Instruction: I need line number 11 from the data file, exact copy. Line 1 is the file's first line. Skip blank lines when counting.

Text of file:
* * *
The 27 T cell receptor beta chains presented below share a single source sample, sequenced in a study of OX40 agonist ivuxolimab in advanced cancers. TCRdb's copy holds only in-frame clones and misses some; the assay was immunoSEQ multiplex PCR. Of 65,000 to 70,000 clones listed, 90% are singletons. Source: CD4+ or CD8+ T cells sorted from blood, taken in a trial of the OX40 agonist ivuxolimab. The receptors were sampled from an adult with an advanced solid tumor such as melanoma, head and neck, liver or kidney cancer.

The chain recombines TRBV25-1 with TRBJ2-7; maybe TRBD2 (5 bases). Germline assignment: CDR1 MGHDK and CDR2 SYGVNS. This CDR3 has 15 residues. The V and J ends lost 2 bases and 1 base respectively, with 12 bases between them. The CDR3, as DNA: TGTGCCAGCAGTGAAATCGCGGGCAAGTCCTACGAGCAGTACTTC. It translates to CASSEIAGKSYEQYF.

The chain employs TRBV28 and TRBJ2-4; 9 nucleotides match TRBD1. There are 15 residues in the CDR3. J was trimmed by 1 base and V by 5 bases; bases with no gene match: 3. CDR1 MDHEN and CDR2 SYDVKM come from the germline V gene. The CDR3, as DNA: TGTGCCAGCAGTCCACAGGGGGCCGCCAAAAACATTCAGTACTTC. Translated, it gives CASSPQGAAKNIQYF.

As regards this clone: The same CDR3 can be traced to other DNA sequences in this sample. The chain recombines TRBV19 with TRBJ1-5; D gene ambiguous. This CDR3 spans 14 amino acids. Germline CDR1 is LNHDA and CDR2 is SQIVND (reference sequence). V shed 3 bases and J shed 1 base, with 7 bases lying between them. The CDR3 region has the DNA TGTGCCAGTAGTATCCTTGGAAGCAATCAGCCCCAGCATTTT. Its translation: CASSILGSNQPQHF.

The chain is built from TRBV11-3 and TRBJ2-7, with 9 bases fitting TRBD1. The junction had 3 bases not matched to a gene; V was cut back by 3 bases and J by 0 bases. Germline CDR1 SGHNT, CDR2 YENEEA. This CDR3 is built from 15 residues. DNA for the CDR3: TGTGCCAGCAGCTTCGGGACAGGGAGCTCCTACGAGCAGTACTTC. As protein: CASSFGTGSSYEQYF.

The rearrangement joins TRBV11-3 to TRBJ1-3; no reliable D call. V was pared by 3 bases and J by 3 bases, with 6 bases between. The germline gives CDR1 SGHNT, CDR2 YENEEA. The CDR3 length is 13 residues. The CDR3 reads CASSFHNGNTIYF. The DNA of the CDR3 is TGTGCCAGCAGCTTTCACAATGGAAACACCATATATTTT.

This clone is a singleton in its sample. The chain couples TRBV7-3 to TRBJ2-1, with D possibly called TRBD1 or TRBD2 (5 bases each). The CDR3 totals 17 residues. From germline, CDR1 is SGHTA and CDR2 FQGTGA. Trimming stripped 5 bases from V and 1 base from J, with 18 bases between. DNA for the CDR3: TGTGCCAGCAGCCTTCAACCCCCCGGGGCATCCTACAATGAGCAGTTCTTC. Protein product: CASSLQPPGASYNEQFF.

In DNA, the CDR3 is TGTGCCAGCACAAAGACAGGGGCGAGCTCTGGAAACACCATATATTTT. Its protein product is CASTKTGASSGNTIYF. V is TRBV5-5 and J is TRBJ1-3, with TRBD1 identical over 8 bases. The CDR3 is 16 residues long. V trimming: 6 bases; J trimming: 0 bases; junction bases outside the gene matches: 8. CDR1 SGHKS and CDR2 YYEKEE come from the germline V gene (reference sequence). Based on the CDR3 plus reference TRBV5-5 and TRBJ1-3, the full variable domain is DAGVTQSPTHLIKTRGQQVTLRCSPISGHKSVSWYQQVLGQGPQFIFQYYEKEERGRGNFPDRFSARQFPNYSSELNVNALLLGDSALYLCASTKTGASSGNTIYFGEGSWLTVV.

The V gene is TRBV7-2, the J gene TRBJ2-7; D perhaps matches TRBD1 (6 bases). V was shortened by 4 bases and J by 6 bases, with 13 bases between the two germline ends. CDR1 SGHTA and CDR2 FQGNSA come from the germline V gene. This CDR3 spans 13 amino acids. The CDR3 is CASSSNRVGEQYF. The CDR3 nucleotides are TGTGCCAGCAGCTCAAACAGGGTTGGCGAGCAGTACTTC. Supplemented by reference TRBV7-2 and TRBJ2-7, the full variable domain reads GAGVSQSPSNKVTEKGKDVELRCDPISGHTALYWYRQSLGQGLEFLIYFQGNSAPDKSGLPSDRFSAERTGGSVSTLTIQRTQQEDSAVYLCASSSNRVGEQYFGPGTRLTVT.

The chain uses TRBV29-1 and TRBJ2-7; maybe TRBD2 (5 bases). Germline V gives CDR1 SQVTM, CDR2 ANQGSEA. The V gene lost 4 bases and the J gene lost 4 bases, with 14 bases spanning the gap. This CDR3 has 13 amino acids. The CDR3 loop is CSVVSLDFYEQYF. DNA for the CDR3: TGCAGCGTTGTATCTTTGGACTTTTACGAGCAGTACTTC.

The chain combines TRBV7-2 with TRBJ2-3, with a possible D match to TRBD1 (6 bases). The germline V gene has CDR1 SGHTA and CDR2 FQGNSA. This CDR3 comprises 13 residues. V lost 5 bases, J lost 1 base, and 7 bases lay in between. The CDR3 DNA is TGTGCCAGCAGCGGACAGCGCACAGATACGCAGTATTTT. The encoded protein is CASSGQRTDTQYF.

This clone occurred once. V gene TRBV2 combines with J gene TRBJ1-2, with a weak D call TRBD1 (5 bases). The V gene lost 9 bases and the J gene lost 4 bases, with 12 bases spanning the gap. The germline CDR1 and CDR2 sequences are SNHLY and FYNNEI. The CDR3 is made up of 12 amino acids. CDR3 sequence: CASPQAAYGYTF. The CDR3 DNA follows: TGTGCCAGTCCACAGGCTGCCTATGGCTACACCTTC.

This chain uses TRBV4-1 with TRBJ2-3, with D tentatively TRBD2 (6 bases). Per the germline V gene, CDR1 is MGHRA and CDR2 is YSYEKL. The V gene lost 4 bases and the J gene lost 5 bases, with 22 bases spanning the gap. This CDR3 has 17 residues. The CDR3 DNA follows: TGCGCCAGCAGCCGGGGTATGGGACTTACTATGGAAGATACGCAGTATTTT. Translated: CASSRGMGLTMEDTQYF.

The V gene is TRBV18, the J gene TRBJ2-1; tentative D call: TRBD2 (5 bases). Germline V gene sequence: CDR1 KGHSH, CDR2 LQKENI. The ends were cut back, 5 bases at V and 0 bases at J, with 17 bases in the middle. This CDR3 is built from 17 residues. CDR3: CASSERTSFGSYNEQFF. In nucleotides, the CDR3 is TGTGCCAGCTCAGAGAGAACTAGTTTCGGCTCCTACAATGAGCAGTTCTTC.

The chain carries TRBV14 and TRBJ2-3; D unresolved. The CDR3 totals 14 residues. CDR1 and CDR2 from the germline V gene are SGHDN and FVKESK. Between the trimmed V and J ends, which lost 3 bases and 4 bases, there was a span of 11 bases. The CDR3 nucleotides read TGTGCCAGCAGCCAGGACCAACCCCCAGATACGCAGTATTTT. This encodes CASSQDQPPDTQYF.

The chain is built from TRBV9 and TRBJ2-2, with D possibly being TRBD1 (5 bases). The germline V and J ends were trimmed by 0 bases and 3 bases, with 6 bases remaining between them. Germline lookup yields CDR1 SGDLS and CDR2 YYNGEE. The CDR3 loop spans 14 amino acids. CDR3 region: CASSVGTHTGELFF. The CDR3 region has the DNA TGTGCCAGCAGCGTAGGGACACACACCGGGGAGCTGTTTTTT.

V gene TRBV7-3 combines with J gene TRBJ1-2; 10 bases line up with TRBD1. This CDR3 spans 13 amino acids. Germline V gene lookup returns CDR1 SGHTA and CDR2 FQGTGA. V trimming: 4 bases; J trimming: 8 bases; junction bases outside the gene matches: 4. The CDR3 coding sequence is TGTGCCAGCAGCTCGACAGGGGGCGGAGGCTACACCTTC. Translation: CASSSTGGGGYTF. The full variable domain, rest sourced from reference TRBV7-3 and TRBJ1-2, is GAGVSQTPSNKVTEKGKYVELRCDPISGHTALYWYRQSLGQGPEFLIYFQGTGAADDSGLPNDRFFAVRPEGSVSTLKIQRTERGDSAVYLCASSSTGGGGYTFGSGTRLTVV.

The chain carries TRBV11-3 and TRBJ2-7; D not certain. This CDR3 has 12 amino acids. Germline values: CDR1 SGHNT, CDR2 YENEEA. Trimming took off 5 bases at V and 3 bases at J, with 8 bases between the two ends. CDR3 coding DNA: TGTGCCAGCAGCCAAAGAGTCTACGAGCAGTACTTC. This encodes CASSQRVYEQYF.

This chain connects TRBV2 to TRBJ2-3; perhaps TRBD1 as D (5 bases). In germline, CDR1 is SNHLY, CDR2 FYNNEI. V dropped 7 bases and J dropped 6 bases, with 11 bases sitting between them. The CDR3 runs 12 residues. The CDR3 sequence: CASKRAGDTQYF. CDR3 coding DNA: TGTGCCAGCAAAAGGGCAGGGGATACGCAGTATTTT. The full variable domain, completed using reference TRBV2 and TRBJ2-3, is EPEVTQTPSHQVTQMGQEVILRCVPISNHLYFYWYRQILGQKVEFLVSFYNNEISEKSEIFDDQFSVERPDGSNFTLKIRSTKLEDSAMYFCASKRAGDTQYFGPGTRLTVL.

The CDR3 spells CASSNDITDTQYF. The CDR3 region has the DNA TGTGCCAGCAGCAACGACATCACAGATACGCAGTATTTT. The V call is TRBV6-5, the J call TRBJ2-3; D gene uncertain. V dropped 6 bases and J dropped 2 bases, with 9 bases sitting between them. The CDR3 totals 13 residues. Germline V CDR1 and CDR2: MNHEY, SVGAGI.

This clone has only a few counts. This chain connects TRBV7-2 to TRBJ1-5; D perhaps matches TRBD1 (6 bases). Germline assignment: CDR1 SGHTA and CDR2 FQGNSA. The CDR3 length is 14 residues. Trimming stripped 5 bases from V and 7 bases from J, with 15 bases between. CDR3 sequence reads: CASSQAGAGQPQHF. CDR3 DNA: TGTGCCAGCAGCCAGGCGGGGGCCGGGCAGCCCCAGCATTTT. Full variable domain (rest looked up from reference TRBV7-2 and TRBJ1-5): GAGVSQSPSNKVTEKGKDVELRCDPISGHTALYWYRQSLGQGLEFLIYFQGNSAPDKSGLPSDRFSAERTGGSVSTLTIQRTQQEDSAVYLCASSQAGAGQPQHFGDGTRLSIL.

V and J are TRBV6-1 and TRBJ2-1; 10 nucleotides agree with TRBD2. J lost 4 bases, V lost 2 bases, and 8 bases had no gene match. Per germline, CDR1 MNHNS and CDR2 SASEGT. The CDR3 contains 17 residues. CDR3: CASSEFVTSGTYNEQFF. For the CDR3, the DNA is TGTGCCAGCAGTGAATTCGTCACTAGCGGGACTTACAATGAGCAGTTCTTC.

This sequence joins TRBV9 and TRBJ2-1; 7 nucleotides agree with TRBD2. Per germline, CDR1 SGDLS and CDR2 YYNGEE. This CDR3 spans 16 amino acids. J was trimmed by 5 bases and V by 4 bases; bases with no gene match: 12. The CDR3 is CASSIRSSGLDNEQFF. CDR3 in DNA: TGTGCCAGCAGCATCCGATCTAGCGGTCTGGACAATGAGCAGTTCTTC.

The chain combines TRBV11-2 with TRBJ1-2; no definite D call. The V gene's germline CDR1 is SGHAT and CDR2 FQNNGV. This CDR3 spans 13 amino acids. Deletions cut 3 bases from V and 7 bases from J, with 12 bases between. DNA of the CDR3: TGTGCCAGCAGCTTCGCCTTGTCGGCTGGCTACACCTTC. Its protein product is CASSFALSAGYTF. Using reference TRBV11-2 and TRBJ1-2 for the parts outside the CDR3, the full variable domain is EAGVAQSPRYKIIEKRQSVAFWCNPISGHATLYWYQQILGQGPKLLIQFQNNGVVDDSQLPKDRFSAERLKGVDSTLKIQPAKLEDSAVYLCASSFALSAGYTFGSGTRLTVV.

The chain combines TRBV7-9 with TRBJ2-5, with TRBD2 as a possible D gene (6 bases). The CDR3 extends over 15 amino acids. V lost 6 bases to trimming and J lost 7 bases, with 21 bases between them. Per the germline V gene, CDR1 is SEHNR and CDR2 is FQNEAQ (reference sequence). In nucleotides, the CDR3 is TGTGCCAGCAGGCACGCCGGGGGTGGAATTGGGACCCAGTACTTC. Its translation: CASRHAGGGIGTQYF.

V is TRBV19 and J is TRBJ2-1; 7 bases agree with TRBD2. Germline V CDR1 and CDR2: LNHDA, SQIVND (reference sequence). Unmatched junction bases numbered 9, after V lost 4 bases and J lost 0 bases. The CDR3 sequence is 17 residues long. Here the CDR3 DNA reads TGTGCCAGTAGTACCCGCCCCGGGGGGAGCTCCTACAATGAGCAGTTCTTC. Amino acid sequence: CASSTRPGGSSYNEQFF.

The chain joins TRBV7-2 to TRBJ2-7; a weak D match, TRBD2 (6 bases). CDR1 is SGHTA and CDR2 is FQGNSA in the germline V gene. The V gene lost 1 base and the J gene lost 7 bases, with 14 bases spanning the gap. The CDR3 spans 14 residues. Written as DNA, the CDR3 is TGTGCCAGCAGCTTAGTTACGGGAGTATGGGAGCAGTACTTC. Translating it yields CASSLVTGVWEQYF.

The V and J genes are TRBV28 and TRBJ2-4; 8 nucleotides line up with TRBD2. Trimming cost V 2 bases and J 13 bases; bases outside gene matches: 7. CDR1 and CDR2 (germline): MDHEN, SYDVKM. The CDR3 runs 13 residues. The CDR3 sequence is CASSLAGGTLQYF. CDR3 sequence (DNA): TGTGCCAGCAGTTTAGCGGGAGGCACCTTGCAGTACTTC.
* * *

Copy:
The chain combines TRBV7-2 with TRBJ2-3, with a possible D match to TRBD1 (6 bases). The germline V gene has CDR1 SGHTA and CDR2 FQGNSA. This CDR3 comprises 13 residues. V lost 5 bases, J lost 1 base, and 7 bases lay in between. The CDR3 DNA is TGTGCCAGCAGCGGACAGCGCACAGATACGCAGTATTTT. The encoded protein is CASSGQRTDTQYF.